By Sarah Terzo
From a woman who had an abortion because her baby was handicapped. This woman describes being at the abortion clinic and seeing all the women there who were having abortions because they didn’t want a baby. She thought that her situation was different because she wanted the baby until finding out the baby would have something wrong with it. She describes being in the recovery room:
“And what stands out in my mind is that there was this very young, beautiful teenager, a young Asian girl, and while I was resting, you know, recuperating, waiting to go downstairs, she got up from the cot and stepped on the scale, you know, to see if she’d lost any weight. I just about died. I felt so bad for her. Oh, Jesus! I just felt bad like, she missed the whole point. Maybe she’s lucky to have been, you know, so stupid. But it’s a fu–ing tragedy, to be so stupid about something so valuable.”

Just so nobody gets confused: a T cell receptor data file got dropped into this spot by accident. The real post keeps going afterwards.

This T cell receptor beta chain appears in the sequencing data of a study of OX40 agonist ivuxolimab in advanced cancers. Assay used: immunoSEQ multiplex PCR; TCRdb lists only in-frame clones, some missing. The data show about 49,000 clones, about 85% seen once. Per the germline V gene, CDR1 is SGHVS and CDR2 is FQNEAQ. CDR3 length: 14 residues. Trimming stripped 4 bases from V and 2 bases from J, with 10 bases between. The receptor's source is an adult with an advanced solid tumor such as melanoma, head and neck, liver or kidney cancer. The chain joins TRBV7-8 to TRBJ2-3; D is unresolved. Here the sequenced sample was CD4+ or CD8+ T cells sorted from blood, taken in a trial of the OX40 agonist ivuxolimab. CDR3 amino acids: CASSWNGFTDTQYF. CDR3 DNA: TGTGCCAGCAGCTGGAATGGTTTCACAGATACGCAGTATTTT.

Rayna Rapp, “Testing Women, Testing the Fetus: the Social Impact of Amniocentesis in America” (New York: Routledge, 1999) p.237.
She considered the girl’s baby to have been valuable, because (she assumes) it had been healthy. Her own baby, of course, had ceased to be valuable as soon as she found out it would not be “normal.” But she also seems to realize the gravity of the abortion decision, while the “Asian girl” does not.